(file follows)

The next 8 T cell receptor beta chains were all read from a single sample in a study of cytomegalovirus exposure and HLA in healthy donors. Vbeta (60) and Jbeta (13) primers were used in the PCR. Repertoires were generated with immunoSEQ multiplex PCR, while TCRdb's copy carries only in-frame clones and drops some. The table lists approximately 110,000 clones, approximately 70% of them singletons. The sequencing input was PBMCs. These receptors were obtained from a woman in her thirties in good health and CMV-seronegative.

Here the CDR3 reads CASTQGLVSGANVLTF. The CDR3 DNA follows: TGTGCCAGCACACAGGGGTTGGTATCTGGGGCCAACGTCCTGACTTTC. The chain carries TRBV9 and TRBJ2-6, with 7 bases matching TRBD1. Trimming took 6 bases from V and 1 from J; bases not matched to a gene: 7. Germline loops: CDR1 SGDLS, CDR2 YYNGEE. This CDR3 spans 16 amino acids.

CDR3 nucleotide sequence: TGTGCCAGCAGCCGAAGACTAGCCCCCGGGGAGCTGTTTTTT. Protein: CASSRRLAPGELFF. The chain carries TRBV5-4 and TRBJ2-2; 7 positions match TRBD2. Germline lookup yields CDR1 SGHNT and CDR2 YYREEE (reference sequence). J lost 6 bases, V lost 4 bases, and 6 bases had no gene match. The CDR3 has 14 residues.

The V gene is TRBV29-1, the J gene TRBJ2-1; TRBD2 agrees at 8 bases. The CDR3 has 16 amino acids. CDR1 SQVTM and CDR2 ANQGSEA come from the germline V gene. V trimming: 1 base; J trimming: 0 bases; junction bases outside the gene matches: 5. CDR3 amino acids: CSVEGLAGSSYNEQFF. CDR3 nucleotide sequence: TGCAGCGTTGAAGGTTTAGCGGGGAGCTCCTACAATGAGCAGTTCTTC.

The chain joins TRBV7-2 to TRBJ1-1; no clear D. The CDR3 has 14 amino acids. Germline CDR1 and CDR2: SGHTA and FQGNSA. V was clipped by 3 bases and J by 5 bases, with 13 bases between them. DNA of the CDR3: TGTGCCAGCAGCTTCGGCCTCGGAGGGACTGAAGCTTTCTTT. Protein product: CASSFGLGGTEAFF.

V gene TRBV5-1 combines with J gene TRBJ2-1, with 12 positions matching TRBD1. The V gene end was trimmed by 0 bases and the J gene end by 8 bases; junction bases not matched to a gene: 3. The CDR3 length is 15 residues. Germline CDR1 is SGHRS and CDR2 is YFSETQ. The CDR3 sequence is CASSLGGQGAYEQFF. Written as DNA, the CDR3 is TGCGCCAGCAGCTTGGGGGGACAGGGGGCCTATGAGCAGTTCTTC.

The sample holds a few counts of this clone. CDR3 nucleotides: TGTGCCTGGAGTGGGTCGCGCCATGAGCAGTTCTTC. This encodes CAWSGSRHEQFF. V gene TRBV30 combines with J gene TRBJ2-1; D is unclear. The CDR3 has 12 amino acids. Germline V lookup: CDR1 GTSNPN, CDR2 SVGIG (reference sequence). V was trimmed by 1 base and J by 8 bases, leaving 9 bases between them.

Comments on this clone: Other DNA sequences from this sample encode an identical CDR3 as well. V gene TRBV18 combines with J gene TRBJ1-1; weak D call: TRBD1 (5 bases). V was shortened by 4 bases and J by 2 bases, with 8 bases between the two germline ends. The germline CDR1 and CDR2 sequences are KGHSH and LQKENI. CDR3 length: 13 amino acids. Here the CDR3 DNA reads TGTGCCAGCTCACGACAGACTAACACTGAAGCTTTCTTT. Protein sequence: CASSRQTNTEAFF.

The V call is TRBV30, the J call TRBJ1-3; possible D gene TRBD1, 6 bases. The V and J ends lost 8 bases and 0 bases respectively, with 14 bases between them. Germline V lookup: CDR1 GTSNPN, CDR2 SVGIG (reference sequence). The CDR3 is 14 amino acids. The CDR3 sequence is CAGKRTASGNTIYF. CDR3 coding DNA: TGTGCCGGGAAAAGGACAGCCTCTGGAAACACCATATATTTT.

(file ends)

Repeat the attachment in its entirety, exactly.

The next 8 T cell receptor beta chains were all read from a single sample in a study of cytomegalovirus exposure and HLA in healthy donors. Vbeta (60) and Jbeta (13) primers were used in the PCR. Repertoires were generated with immunoSEQ multiplex PCR, while TCRdb's copy carries only in-frame clones and drops some. The table lists approximately 110,000 clones, approximately 70% of them singletons. The sequencing input was PBMCs. These receptors were obtained from a woman in her thirties in good health and CMV-seronegative.

Here the CDR3 reads CASTQGLVSGANVLTF. The CDR3 DNA follows: TGTGCCAGCACACAGGGGTTGGTATCTGGGGCCAACGTCCTGACTTTC. The chain carries TRBV9 and TRBJ2-6, with 7 bases matching TRBD1. Trimming took 6 bases from V and 1 from J; bases not matched to a gene: 7. Germline loops: CDR1 SGDLS, CDR2 YYNGEE. This CDR3 spans 16 amino acids.

CDR3 nucleotide sequence: TGTGCCAGCAGCCGAAGACTAGCCCCCGGGGAGCTGTTTTTT. Protein: CASSRRLAPGELFF. The chain carries TRBV5-4 and TRBJ2-2; 7 positions match TRBD2. Germline lookup yields CDR1 SGHNT and CDR2 YYREEE (reference sequence). J lost 6 bases, V lost 4 bases, and 6 bases had no gene match. The CDR3 has 14 residues.

The V gene is TRBV29-1, the J gene TRBJ2-1; TRBD2 agrees at 8 bases. The CDR3 has 16 amino acids. CDR1 SQVTM and CDR2 ANQGSEA come from the germline V gene. V trimming: 1 base; J trimming: 0 bases; junction bases outside the gene matches: 5. CDR3 amino acids: CSVEGLAGSSYNEQFF. CDR3 nucleotide sequence: TGCAGCGTTGAAGGTTTAGCGGGGAGCTCCTACAATGAGCAGTTCTTC.

The chain joins TRBV7-2 to TRBJ1-1; no clear D. The CDR3 has 14 amino acids. Germline CDR1 and CDR2: SGHTA and FQGNSA. V was clipped by 3 bases and J by 5 bases, with 13 bases between them. DNA of the CDR3: TGTGCCAGCAGCTTCGGCCTCGGAGGGACTGAAGCTTTCTTT. Protein product: CASSFGLGGTEAFF.

V gene TRBV5-1 combines with J gene TRBJ2-1, with 12 positions matching TRBD1. The V gene end was trimmed by 0 bases and the J gene end by 8 bases; junction bases not matched to a gene: 3. The CDR3 length is 15 residues. Germline CDR1 is SGHRS and CDR2 is YFSETQ. The CDR3 sequence is CASSLGGQGAYEQFF. Written as DNA, the CDR3 is TGCGCCAGCAGCTTGGGGGGACAGGGGGCCTATGAGCAGTTCTTC.

The sample holds a few counts of this clone. CDR3 nucleotides: TGTGCCTGGAGTGGGTCGCGCCATGAGCAGTTCTTC. This encodes CAWSGSRHEQFF. V gene TRBV30 combines with J gene TRBJ2-1; D is unclear. The CDR3 has 12 amino acids. Germline V lookup: CDR1 GTSNPN, CDR2 SVGIG (reference sequence). V was trimmed by 1 base and J by 8 bases, leaving 9 bases between them.

Comments on this clone: Other DNA sequences from this sample encode an identical CDR3 as well. V gene TRBV18 combines with J gene TRBJ1-1; weak D call: TRBD1 (5 bases). V was shortened by 4 bases and J by 2 bases, with 8 bases between the two germline ends. The germline CDR1 and CDR2 sequences are KGHSH and LQKENI. CDR3 length: 13 amino acids. Here the CDR3 DNA reads TGTGCCAGCTCACGACAGACTAACACTGAAGCTTTCTTT. Protein sequence: CASSRQTNTEAFF.

The V call is TRBV30, the J call TRBJ1-3; possible D gene TRBD1, 6 bases. The V and J ends lost 8 bases and 0 bases respectively, with 14 bases between them. Germline V lookup: CDR1 GTSNPN, CDR2 SVGIG (reference sequence). The CDR3 is 14 amino acids. The CDR3 sequence is CAGKRTASGNTIYF. CDR3 coding DNA: TGTGCCGGGAAAAGGACAGCCTCTGGAAACACCATATATTTT.